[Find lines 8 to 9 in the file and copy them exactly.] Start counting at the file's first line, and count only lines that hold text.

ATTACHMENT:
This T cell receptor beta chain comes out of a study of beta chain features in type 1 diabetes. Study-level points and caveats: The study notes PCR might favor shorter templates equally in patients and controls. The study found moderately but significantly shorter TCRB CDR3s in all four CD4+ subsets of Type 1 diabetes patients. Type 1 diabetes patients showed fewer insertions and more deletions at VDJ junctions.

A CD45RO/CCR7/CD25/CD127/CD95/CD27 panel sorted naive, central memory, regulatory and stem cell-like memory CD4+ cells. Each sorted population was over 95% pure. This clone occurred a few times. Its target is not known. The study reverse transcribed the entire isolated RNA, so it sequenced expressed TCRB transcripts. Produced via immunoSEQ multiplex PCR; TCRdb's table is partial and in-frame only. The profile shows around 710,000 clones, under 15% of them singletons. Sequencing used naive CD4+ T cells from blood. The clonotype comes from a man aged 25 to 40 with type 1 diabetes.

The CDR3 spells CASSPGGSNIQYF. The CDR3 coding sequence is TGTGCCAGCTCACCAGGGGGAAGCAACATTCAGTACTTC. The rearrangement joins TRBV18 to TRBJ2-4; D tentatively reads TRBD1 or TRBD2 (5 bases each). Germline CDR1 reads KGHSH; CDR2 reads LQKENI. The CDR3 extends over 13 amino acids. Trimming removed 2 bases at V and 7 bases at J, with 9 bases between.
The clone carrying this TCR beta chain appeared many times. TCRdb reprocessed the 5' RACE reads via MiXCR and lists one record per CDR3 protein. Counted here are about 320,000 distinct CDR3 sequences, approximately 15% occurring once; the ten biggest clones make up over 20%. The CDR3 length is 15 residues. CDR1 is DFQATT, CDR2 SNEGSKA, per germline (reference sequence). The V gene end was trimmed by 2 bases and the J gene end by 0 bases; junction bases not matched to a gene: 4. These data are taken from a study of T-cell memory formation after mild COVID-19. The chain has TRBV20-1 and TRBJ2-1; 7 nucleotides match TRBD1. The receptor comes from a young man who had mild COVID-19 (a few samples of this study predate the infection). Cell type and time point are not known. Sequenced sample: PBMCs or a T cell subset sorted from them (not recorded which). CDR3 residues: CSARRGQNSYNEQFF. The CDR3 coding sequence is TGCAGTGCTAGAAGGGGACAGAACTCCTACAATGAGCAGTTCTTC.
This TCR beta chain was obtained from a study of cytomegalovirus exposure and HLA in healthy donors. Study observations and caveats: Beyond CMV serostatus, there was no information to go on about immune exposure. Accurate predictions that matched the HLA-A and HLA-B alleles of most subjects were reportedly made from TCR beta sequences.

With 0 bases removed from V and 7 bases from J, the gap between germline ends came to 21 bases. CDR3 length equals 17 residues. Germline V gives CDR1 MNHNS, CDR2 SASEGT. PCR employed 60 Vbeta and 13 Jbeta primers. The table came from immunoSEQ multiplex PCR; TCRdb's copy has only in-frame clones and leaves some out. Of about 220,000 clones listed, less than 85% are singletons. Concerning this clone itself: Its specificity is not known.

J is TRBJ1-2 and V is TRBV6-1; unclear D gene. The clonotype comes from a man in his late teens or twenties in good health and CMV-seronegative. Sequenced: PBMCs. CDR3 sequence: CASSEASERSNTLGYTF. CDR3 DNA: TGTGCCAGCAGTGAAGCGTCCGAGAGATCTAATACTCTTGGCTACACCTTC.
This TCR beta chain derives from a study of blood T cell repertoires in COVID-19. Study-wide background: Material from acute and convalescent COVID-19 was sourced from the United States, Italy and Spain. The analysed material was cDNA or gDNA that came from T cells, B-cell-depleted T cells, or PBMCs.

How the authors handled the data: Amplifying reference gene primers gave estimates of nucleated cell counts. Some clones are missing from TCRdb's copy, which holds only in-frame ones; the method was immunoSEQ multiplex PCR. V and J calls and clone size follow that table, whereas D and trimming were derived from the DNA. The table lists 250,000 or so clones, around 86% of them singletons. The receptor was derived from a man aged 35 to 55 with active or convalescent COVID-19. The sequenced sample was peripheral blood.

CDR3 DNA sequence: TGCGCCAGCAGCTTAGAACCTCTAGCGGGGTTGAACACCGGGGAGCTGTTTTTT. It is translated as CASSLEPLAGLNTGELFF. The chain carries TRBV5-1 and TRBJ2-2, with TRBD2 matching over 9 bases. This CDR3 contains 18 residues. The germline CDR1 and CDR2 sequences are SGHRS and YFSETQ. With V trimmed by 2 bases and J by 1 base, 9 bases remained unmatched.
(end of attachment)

This TCR beta chain derives from a study of blood T cell repertoires in COVID-19. Study-wide background: Material from acute and convalescent COVID-19 was sourced from the United States, Italy and Spain. The analysed material was cDNA or gDNA that came from T cells, B-cell-depleted T cells, or PBMCs.

How the authors handled the data: Amplifying reference gene primers gave estimates of nucleated cell counts. Some clones are missing from TCRdb's copy, which holds only in-frame ones; the method was immunoSEQ multiplex PCR. V and J calls and clone size follow that table, whereas D and trimming were derived from the DNA. The table lists 250,000 or so clones, around 86% of them singletons. The receptor was derived from a man aged 35 to 55 with active or convalescent COVID-19. The sequenced sample was peripheral blood.